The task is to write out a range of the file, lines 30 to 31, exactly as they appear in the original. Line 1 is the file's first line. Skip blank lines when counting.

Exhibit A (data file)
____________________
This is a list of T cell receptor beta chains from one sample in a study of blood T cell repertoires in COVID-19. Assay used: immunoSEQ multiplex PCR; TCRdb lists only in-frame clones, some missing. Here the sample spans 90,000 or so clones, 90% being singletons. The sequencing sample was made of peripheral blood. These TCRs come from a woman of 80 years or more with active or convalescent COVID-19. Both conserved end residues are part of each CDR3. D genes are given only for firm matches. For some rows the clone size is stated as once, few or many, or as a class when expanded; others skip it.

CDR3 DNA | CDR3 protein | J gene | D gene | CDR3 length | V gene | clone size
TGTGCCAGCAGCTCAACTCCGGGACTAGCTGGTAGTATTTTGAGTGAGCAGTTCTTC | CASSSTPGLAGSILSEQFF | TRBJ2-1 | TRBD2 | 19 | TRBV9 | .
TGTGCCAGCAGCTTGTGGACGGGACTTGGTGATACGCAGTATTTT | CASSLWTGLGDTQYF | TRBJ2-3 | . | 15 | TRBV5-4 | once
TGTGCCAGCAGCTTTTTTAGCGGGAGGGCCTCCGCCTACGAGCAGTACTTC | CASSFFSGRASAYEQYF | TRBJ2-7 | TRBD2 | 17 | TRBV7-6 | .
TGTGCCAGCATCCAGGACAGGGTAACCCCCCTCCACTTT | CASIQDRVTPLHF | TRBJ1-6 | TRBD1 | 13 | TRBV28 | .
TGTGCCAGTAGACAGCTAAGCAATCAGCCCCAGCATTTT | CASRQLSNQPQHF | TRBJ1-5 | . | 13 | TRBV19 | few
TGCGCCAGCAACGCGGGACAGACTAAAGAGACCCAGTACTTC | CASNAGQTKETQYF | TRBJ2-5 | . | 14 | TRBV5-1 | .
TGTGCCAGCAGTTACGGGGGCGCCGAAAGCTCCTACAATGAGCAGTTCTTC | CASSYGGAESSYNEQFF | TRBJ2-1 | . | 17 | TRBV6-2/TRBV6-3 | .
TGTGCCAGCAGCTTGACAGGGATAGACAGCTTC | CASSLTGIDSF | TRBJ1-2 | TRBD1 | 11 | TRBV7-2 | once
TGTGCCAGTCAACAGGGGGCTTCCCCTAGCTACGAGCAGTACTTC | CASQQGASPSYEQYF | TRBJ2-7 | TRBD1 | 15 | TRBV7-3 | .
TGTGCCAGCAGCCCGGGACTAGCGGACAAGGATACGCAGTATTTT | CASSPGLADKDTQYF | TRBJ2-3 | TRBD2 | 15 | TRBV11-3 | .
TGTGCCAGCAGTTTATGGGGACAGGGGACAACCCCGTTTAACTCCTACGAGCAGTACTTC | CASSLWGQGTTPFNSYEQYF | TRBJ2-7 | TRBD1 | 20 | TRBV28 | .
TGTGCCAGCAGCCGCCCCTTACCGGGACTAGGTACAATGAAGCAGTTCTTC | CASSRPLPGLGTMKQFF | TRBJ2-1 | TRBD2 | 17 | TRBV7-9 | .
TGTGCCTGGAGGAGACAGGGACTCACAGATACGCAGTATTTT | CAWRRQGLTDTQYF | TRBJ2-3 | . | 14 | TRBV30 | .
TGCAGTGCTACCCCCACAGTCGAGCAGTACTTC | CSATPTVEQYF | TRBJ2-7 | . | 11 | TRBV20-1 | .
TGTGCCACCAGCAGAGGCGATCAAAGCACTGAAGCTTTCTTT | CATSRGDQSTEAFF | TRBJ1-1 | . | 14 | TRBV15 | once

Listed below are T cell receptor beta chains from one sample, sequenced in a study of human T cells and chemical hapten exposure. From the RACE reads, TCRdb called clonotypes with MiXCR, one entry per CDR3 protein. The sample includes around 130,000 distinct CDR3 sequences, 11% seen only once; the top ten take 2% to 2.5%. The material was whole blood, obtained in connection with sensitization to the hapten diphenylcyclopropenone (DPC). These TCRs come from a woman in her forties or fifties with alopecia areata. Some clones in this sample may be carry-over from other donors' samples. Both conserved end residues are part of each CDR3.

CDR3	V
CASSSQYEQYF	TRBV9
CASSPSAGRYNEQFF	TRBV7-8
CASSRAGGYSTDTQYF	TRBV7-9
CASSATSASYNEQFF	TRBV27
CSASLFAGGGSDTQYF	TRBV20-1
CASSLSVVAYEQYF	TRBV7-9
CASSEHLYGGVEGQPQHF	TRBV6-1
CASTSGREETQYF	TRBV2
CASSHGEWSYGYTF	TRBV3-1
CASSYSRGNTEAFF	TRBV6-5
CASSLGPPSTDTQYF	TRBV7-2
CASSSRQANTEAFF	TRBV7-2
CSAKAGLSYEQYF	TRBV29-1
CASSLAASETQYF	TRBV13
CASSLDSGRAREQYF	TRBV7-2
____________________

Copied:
CASSLGPPSTDTQYF	TRBV7-2
CASSSRQANTEAFF	TRBV7-2